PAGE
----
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Humanity's Evolution, Part X

Updated: May 3


Gershom's hand felt warm in my own. His nearness intoxicating me in a way I hadn't felt in a long time. Sandra took center stage and it took me a few minutes to realize she had begun to speak. The planet project was too important for me to become this distracted by my feelings. I gently let go hoping a little physical distance would dim the effects.

"My colleague Anne did a remarkable job describing the attitudes and limitations our ancestors faced in the 21st century before the First Age of Enlightenment. Her lecture makes mine a lot easier," she said with a smile in my direction.

I waved and smiled back at her. Sandra like me wore the physical features of one of the Enlightened 50. I had become the noted Muslim woman, Rahab whereas she was the famous Evonne, a strikingly beautiful African American woman. "Any talk about the First Age of Enlightenment must begin with the man who started it all, Kevin Cooper. It is a great loss to Historical Anthropologists that Cooper never wrote a complete memoir unlike many members of the Enlightened 50. I do think, however, that Rahab probably understood him the best. Her books describe him as a middle-aged white man who rose to political fame in the United States, a country.

In the 21st Century, the world was divided into 195 different countries, and they were run by nearly just as many separate governmental organizations. Cooper was a member of the United States government. He had some influence, but he found the changes he wanted to make in society were too hard for any one government to undertake. He also tragically discovered he was dying from a deadly disease, which at the time was known as prostate cancer.

Rahab puts it best when she says. 'He feared the problems plaguing our world would never be solved, and future generations would continue to wrestle with them long after he died.' " Sandra paused her dark eyes looking at us. "We are fortunate that Cooper's fears proved to be unfounded. It is unfortunate, in my opinion, that none of the memoirs published by any of the Enlightened 50 ever tell us how he went from anxiety over our ancestors fate to the conception of what we now call, The Academy of Hope.


This experiment in itself was simple. Cooper sought out young adults of various races, genders and beliefs. The only thing they had to have in common was the desire to solve the world's problems. They met and worked together for one solid month in what Cooper called the Academy of Hope.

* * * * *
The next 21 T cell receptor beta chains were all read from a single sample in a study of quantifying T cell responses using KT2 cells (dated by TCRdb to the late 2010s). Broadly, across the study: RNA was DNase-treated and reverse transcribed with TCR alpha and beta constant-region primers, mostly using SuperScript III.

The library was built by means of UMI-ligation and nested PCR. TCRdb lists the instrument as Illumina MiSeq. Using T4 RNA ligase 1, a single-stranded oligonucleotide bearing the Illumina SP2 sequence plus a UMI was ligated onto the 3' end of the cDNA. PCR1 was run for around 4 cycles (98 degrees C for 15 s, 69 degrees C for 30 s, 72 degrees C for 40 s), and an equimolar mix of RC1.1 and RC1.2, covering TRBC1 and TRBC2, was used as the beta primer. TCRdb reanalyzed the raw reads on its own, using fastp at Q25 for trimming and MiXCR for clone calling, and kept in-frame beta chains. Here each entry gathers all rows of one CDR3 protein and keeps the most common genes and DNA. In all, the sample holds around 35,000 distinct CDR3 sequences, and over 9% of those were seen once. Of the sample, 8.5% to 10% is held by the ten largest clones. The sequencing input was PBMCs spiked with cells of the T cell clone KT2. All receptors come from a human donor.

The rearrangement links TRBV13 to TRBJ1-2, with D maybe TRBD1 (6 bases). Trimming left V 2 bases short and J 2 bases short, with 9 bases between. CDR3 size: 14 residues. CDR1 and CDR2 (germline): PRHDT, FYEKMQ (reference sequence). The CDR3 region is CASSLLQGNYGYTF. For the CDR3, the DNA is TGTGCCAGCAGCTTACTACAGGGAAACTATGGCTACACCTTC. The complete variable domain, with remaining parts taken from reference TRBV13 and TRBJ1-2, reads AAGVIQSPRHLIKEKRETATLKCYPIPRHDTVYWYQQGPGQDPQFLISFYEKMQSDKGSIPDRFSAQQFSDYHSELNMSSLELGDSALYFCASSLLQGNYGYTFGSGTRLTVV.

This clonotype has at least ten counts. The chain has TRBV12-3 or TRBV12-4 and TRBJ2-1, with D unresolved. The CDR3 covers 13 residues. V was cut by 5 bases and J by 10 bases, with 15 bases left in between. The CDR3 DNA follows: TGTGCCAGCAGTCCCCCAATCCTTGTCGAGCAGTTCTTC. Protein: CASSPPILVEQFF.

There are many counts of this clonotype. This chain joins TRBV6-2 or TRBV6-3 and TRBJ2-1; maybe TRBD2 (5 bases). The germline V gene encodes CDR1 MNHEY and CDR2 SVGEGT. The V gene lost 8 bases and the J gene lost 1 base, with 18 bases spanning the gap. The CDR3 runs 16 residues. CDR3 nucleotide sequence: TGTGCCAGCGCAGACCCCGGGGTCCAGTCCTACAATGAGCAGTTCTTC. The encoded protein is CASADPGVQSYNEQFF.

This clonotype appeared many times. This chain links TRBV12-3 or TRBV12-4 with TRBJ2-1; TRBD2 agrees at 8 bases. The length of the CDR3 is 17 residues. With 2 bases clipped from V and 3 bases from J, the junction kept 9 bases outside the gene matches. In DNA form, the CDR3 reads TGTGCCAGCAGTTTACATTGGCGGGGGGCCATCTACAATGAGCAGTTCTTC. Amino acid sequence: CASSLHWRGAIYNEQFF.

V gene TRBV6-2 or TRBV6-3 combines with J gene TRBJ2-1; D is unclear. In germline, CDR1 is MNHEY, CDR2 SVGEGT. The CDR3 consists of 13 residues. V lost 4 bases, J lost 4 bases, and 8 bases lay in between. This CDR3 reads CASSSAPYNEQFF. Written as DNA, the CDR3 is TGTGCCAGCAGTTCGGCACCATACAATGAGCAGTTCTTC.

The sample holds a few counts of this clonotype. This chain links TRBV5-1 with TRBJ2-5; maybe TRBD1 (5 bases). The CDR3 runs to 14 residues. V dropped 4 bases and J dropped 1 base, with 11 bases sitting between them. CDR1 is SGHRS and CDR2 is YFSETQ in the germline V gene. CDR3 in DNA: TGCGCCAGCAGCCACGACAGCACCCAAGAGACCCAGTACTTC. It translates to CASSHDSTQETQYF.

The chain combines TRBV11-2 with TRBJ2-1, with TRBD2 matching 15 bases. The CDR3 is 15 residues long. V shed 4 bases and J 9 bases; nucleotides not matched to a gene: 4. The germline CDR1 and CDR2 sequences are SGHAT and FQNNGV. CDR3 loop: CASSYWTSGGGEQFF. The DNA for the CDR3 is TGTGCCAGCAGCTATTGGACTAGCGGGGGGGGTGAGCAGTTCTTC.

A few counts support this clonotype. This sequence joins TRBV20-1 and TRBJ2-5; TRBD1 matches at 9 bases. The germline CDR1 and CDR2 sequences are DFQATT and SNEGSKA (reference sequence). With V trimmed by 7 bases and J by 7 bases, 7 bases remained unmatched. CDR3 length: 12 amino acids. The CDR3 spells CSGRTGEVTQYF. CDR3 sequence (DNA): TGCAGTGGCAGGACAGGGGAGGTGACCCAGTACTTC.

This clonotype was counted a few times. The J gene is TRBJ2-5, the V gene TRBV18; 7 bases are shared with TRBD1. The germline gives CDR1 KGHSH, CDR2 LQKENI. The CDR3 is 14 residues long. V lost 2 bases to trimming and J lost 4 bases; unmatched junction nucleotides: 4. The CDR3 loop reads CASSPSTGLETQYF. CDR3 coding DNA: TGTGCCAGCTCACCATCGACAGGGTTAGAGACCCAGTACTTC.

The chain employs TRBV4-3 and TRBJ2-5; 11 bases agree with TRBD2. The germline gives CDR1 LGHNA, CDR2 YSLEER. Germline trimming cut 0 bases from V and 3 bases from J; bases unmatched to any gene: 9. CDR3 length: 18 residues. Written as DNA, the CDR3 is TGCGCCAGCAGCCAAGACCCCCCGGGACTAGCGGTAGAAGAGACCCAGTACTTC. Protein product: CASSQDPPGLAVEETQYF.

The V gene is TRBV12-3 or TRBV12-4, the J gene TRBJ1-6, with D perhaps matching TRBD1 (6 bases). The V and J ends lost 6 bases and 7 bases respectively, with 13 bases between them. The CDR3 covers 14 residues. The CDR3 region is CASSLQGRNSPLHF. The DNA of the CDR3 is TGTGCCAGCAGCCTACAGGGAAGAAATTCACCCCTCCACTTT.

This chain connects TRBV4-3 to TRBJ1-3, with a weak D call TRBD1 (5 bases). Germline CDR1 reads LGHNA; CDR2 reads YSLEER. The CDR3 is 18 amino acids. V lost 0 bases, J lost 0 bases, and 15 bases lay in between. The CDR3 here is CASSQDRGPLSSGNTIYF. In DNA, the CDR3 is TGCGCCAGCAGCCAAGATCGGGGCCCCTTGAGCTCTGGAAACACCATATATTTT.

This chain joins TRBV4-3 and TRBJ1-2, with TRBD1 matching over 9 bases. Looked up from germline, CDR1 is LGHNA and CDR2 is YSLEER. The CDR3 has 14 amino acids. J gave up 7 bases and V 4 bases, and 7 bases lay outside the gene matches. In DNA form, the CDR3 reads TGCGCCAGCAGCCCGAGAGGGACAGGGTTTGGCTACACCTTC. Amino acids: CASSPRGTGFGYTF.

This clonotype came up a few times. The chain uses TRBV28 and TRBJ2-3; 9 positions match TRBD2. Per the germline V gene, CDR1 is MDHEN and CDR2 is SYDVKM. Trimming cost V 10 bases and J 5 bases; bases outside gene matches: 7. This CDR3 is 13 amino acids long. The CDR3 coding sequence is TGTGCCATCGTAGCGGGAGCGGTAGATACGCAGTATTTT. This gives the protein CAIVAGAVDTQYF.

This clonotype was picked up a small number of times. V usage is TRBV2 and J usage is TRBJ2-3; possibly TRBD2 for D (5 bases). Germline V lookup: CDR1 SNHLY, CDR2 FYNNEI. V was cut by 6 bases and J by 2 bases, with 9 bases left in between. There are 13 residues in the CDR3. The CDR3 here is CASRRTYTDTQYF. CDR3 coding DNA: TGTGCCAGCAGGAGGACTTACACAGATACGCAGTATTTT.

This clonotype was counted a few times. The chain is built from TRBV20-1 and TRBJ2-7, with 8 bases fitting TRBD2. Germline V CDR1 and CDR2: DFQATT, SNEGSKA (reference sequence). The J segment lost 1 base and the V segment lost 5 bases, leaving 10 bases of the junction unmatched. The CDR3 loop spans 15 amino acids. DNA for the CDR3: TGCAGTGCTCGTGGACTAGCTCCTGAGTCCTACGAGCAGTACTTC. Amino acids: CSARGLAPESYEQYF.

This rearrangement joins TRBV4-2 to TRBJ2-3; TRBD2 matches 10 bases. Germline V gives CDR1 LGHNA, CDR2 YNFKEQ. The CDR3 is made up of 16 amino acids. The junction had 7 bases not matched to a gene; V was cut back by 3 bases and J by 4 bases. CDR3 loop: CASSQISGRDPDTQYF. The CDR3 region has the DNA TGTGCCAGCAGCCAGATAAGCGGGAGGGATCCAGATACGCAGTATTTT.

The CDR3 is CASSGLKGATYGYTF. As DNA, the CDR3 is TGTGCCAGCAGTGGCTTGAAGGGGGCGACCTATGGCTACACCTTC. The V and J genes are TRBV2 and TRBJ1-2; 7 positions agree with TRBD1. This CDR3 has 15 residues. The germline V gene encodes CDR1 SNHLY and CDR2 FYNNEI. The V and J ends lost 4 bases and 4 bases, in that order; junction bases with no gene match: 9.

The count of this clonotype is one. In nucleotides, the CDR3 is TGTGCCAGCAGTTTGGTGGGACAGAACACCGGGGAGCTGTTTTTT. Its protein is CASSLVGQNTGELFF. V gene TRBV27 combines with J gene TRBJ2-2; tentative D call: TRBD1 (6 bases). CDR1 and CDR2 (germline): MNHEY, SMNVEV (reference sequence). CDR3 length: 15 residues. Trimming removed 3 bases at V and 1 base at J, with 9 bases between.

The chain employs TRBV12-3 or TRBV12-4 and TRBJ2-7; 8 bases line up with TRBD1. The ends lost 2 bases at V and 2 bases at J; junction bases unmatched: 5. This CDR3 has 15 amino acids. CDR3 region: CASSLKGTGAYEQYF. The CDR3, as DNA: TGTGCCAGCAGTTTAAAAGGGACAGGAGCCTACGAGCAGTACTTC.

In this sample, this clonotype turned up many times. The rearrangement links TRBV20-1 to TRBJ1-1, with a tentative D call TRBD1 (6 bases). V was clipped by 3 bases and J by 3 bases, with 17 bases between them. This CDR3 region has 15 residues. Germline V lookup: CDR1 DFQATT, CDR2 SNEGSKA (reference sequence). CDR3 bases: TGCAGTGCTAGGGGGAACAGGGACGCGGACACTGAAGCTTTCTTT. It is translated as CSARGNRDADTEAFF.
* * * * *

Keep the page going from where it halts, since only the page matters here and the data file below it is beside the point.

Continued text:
Rahab remembers having severe doubts about this experiment as an academy student. She writes, 'No one knew at the time what we would ultimately become. We were all so different and had more than enough reasons to dislike, even hate each other.'


Sandra paused peering at all of us again. "We all know the end of this story. Cooper's experiment worked. He died before seeing the end result but the lessons the Enlightened 50 learned from him were never forgotten. It then led to even greater leaps of enlightenment until we became ultimately the Little Dragon race."


"The question that I think is on everyone's mind is why is this piece of history relevant to the planet project," Sandra said. "Because of the question that no one has yet solved. It is one that historical anthropologists and theologians of all faiths continue to actively debate. Was the First Age of Enlightenment inevitable or was it a miracle? I don't know the answer. But the answer will be very relevant to the new physical species we will be creating for the planet project. They will face many of the same challenges as we have and as their creators we will have to accept that whatever they become will be our responsibility.


I believe strongly that Anne and Gershom's idea of giving the new species a social code that will help them to avoid many of the mistakes we made at our emergence is a good idea. I know it will help them to eventually take their place alongside us," Sandra concluded. My friend then asked if anyone had any questions.

Gershom gave out a heavy sigh and folded his arms together in front of his body. A slight frown on his face. It wasn't hard to guess what he was thinking. "Perhaps my views are not as unique as you would like them to be," I whispered to him. He gave me a side-long glance. "Well your first lecture and our debate certainly made it easier for her to express this opinion. I wonder if you hadn't been so eloquent earlier if her lecture might have taken a different turn."


I gave an exasperated sigh. "Sandra is an intelligent and gifted historical anthropologist. She is quite capable of making her own opinions without relying on my judgment. Admit it Gershom your views are not shared by the majority of us."


He then gave me an exasperated look. "Anne, that has always been true for me."


That ends Humanities Evolution, Part X. Next month is Humanities Evolution, Part XI.


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